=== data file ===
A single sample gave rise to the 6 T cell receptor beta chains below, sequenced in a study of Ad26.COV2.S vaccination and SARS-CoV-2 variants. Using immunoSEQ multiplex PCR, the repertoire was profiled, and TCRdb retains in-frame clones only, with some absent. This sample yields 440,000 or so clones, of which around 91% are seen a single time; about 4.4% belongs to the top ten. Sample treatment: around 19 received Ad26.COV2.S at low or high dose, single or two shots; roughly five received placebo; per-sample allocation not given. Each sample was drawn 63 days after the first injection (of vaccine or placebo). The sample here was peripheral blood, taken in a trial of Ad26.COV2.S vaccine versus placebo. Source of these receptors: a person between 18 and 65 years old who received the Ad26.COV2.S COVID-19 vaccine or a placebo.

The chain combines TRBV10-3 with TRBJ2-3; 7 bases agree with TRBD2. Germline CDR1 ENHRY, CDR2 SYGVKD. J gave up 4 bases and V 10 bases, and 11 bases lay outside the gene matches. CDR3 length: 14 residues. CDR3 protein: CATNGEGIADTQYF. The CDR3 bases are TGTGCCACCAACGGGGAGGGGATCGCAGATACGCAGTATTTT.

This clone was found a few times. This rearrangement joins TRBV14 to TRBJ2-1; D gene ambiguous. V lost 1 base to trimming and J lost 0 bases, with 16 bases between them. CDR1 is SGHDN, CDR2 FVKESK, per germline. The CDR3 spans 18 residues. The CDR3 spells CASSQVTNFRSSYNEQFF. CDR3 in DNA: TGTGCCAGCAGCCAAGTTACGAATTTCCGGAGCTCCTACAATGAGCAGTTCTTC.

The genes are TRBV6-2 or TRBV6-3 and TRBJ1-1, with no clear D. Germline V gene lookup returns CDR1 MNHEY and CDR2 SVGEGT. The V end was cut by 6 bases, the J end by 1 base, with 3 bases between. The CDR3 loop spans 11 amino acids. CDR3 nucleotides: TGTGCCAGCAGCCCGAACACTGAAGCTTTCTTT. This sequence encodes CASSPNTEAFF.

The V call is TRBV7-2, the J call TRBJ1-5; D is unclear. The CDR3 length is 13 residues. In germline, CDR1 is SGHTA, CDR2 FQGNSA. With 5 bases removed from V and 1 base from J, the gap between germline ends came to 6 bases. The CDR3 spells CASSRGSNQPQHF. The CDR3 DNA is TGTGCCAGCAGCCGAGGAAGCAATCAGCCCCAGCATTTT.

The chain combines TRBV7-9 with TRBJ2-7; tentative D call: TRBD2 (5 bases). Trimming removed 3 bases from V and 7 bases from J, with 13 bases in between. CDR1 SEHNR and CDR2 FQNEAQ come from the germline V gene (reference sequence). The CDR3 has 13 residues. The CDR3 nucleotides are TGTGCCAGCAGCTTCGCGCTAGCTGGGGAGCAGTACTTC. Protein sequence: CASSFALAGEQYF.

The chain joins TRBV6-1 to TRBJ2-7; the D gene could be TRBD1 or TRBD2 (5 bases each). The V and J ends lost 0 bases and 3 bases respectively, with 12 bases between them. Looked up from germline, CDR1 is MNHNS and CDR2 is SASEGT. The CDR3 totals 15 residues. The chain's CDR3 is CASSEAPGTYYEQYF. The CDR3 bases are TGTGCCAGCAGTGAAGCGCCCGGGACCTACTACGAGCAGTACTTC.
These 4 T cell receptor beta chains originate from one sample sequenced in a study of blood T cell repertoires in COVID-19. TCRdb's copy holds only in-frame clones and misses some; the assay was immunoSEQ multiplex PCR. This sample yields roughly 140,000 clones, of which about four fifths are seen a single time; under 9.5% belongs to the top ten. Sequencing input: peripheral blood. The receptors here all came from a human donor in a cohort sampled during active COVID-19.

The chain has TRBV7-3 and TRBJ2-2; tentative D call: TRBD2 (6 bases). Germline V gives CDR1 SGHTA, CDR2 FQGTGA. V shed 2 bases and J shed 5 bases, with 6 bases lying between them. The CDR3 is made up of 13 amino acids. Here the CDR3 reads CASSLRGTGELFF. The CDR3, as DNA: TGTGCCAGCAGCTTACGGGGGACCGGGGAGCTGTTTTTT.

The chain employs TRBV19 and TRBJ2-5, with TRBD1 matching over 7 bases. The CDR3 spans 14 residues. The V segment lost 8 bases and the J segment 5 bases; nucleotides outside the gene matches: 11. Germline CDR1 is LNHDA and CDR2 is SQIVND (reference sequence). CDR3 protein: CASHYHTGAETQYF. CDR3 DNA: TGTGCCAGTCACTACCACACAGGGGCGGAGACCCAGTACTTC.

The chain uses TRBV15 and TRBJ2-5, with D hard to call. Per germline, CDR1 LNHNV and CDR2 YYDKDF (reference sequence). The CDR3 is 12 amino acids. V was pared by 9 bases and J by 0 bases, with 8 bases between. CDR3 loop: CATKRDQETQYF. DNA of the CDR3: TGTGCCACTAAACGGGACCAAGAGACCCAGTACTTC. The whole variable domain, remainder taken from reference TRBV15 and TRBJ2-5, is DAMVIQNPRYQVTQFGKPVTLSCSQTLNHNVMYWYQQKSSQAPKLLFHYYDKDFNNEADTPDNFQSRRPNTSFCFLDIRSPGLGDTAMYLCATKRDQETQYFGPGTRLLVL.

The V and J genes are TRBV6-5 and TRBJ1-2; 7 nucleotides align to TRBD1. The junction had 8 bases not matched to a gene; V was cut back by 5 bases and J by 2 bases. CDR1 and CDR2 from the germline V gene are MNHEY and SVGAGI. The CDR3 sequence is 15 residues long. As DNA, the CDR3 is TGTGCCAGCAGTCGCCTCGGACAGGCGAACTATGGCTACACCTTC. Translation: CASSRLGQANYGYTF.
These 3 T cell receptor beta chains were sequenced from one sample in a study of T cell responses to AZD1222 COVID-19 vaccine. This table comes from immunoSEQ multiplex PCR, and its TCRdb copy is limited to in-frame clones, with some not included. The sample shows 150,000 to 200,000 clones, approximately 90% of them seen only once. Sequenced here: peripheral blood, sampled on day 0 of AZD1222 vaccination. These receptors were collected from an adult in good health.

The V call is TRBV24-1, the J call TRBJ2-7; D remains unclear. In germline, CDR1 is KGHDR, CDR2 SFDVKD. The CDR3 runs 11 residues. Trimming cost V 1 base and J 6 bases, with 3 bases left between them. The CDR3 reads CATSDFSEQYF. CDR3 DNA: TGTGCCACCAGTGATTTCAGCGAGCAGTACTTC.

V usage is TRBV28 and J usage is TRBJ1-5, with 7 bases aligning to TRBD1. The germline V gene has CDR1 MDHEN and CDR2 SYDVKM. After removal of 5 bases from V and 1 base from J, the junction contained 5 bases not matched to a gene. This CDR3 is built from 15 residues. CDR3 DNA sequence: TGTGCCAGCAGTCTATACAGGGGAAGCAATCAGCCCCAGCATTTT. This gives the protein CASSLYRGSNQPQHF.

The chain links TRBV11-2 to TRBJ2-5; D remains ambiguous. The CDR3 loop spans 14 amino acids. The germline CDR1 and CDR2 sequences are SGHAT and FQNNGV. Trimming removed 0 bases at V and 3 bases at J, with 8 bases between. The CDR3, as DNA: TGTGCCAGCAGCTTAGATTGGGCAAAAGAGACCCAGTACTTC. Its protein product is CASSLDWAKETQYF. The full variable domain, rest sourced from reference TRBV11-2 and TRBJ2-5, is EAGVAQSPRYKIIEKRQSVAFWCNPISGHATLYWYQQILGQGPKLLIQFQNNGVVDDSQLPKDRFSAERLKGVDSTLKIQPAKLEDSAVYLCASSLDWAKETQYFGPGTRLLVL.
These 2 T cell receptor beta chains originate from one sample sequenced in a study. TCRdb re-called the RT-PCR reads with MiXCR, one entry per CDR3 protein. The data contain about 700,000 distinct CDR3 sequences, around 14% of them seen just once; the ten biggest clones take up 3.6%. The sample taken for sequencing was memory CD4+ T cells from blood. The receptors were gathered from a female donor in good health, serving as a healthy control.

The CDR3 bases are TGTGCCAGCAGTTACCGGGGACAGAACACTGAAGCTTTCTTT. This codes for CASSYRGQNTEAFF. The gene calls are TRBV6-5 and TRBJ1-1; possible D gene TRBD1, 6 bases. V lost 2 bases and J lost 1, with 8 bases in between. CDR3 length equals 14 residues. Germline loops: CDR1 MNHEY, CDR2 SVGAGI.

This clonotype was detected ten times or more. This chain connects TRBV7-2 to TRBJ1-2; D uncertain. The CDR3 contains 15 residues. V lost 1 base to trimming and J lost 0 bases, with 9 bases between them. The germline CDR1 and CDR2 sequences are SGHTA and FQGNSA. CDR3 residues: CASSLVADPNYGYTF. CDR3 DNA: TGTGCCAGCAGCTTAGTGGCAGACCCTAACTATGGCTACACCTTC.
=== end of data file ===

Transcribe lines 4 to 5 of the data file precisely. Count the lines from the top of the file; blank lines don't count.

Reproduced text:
The genes are TRBV6-2 or TRBV6-3 and TRBJ1-1, with no clear D. Germline V gene lookup returns CDR1 MNHEY and CDR2 SVGEGT. The V end was cut by 6 bases, the J end by 1 base, with 3 bases between. The CDR3 loop spans 11 amino acids. CDR3 nucleotides: TGTGCCAGCAGCCCGAACACTGAAGCTTTCTTT. This sequence encodes CASSPNTEAFF.

The V call is TRBV7-2, the J call TRBJ1-5; D is unclear. The CDR3 length is 13 residues. In germline, CDR1 is SGHTA, CDR2 FQGNSA. With 5 bases removed from V and 1 base from J, the gap between germline ends came to 6 bases. The CDR3 spells CASSRGSNQPQHF. The CDR3 DNA is TGTGCCAGCAGCCGAGGAAGCAATCAGCCCCAGCATTTT.